As a rainy winter nears its end, Israeli authorities expect the water level of the Sea of Galilee to rise in the coming weeks above the lower red line for the first time in two years.
Water Authority staff on Sunday morning measured the water level of the major Israeli freshwater source, putting it at just 23.5 centimeters below the lower red line, which stands at 213 meters below sea level — the level below which pumping water faces legal restrictions — the Yedioth Ahronoth daily reported Monday.
According to the report, the water level has risen by 1.405 meters (4.6 feet) this winter and is expected to rise further as more rain falls and the snow on Mount Hermon melts and flows to the Sea of Galilee. The lake is still 4.435 meters (14.5 feet) below its fullest level and 1.635 meters (5.3 feet) above the black line.
The black line is a dangerously low level that can create irreversible ecological problems, including an increase in the water’s salinity and algae blooms that can do permanent damage to the water quality, and flora and fauna. Last year, the Water Authority had to pump 17,000 tons of salt out of the Sea of Galilee to ensure that the low water levels did not cause the water to get too salty.
Heavy rainfall across Israel over the past few months means Israel has broken a five-year drought that plagued the north, but the country’s water woes are not yet over. During the summer, the Sea of Galilee evaporates at the rate of a centimeter per day, meaning it will again dip below the lower red line.
“This winter will end above the red line,” said Pinhas Green of the Kinneret Authority. “There are large quantities of snow that are melting and the winter isn’t over yet, and we can assume the Sea of Galilee will rise by several dozens of centimeters. That’s definitely good news. 2018 was a very difficult year.”
Past winters have been less generous with the rain. Last summer, after five years of dry winters, water tables in Israel’s north plunged to the lowest level in at least 98 years, since scientists first began taking taking measurements in 1920.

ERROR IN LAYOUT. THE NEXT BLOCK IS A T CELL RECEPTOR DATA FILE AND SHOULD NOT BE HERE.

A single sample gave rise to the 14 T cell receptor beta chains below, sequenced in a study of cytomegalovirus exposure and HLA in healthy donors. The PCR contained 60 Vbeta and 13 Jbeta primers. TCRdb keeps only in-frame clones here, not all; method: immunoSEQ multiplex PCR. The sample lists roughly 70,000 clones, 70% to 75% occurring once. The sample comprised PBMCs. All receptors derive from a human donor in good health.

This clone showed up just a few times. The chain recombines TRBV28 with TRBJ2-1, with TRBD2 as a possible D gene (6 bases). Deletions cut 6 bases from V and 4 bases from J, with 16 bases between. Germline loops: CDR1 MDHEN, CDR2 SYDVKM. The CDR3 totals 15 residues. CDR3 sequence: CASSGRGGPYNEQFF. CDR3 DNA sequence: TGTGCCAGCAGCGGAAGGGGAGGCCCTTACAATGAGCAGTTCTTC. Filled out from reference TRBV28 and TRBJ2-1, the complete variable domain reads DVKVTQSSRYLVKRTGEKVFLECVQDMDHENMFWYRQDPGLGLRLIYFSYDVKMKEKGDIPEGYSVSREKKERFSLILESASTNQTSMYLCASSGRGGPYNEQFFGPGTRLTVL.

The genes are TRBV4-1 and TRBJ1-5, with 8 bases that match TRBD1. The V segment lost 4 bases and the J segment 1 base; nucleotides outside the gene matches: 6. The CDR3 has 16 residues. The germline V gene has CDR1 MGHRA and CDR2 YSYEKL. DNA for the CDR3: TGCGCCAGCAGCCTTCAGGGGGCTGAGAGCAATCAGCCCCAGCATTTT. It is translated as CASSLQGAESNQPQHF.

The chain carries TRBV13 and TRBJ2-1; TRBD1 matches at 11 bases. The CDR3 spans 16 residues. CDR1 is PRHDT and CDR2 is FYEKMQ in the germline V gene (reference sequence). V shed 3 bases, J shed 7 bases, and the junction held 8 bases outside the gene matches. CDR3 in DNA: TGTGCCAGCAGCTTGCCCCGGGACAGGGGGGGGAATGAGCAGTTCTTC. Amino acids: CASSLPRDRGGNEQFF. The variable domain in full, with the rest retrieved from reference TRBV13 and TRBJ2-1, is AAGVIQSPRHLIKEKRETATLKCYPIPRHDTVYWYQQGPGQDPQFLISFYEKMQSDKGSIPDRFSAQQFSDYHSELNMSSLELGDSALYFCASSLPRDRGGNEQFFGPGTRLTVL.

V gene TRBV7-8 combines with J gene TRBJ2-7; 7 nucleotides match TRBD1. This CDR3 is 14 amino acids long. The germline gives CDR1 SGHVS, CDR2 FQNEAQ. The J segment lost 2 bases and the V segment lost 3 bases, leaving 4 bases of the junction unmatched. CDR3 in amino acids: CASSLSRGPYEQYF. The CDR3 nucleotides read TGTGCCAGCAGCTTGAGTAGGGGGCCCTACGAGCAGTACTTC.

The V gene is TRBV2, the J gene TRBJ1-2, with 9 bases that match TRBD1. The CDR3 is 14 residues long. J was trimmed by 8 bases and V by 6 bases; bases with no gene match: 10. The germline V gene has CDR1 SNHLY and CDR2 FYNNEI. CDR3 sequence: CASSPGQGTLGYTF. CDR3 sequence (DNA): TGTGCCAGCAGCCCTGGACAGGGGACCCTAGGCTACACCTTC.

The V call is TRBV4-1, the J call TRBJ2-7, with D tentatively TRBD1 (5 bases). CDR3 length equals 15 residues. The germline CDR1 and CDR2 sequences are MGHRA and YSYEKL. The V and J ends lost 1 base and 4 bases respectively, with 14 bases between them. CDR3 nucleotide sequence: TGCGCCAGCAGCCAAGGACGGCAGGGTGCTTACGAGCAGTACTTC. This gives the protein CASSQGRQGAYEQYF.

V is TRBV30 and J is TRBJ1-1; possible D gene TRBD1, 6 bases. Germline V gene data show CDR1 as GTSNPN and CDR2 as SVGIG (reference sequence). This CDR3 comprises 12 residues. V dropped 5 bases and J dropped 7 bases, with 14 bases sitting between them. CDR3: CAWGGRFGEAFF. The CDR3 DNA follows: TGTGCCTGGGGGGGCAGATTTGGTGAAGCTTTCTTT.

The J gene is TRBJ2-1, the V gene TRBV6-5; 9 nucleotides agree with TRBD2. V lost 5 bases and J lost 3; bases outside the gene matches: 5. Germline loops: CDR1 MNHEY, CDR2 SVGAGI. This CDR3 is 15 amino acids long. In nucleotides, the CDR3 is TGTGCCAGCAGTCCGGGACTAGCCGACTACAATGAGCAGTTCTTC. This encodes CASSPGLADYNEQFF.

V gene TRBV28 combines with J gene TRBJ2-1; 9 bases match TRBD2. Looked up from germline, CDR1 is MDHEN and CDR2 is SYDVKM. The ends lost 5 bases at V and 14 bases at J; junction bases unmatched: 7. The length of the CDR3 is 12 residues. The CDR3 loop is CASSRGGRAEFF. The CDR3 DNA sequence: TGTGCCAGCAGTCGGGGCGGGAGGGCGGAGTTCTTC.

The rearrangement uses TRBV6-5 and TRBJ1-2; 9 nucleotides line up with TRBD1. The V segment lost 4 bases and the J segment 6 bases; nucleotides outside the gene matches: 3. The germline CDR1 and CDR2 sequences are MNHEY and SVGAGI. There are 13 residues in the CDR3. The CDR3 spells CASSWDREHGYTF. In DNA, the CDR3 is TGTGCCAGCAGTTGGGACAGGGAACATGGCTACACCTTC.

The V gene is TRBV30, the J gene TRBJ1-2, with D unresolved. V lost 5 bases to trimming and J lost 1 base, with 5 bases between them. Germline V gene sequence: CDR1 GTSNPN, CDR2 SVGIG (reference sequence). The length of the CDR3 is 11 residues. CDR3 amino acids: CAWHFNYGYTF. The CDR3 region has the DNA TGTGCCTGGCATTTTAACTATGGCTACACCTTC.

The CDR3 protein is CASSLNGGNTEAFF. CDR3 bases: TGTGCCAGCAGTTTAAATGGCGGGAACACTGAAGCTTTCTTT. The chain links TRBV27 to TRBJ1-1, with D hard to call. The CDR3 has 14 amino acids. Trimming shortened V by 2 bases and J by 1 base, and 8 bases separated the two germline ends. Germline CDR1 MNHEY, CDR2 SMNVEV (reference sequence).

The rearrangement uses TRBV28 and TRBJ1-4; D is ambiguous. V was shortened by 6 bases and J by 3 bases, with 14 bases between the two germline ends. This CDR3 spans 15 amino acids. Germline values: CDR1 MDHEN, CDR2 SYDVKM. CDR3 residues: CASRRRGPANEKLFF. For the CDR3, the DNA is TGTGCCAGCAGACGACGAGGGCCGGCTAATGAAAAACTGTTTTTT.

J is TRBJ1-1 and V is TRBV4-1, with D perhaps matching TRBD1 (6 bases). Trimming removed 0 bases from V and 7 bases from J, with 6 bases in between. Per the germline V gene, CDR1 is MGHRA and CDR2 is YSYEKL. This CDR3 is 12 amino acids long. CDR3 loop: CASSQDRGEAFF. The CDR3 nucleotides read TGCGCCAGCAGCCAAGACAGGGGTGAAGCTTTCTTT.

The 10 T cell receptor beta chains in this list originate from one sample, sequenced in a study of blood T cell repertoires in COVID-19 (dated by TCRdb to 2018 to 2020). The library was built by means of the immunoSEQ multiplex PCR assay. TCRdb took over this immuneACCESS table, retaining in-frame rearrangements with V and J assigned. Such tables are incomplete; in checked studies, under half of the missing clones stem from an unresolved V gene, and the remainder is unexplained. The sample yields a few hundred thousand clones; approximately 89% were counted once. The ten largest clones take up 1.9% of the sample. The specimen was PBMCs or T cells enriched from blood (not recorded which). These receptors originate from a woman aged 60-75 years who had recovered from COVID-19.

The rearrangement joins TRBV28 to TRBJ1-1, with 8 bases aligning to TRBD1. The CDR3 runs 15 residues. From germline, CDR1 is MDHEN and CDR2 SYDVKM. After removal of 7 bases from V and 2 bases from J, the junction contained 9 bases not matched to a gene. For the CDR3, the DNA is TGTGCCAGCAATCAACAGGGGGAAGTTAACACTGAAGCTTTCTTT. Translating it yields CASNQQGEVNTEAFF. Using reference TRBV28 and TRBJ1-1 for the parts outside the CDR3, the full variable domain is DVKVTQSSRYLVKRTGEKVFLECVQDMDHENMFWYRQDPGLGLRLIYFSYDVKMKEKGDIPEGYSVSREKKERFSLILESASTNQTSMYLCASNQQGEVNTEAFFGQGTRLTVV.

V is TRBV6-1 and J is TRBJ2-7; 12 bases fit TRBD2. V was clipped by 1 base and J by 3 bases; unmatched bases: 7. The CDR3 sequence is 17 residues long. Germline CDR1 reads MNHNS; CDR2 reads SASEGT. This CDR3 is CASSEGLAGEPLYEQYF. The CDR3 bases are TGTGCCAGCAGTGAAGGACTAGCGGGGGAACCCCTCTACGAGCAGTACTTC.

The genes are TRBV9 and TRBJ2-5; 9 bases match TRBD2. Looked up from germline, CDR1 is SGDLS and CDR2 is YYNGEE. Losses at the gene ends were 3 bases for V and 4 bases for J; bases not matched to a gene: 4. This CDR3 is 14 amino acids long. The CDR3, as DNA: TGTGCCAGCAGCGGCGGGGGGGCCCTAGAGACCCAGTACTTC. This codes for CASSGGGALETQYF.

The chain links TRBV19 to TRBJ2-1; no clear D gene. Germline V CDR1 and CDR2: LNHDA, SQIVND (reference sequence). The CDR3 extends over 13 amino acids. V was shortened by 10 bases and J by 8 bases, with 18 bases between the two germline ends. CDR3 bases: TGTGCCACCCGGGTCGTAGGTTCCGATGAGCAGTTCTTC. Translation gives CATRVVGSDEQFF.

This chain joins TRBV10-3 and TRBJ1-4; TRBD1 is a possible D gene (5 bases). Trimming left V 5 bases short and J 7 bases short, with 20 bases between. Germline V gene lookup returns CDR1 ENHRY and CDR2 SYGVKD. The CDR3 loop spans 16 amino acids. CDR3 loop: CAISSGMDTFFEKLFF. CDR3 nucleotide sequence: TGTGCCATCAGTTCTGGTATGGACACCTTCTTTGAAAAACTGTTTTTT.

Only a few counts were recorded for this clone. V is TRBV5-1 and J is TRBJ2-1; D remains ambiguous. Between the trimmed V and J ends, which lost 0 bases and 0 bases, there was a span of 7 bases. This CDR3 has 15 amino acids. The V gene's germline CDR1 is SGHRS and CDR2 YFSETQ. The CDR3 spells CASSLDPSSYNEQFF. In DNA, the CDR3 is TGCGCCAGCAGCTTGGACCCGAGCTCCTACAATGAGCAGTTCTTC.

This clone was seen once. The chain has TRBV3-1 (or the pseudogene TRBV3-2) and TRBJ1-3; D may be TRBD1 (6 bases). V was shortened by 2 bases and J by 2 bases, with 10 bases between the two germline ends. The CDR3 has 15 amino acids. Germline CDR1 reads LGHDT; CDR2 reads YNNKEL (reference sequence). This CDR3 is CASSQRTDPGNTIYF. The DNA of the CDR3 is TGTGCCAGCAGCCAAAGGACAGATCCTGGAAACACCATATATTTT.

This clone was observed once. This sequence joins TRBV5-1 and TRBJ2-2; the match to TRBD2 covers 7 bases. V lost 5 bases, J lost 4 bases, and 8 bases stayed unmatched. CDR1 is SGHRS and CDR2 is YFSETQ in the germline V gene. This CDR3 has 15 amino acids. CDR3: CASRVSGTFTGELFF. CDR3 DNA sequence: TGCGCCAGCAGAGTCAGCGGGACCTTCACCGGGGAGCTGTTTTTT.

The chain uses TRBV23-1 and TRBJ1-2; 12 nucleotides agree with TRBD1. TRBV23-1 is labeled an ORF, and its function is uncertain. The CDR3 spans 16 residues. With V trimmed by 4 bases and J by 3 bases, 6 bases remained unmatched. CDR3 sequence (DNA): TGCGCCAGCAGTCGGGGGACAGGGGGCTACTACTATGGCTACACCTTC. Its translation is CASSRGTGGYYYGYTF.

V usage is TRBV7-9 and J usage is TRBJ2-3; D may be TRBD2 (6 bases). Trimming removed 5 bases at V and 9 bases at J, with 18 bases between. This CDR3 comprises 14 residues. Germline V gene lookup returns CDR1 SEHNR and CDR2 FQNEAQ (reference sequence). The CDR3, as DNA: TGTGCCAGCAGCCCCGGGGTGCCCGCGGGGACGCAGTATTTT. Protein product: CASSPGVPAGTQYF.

Last year, northern Israel experienced one of the worst droughts in 100 years, leaving the country’s water tables with a deficit of 2.5 billion cubic liters of water, compared to non-drought years.
That deficit is the equivalent of one million Olympic-size swimming pools, water that would normally flow through Israel’s streams and underground water tables toward the Sea of Galilee and other water sources.
Northern Israel has currently exceeded normal rainfall for this period, with most places in the north recording upwards of 130 percent of the average rainfall.
The Water Authority has warned that while the rain is welcome, scientists are still worried about the future.
“We know, because of climate change, that this area will get less and less rain, because that’s been the trend for the past 30 years,” Water Authority spokesperson Uri Schor said last month. “Some years you get a bit more rain, some years you get a bit less, but the overall trend is there will be less and less water.”
Over the summer, the cabinet approved a NIS 105 million ($30 million) emergency drought recovery program, which includes funding for two desalination plants and a plan to pump desalinated water directly into the Sea of Galilee. Schor said those programs are still going to be essential to ensuring that the country has enough water in the future. Additionally, he called on Israelis to be mindful of their water consumption and to reduce water waste, even when it is pouring outside.
“On one hand, we need to stop wasting water, and on the other hand, we need to create new solutions,” he said.
Melanie Lidman contributed to this report.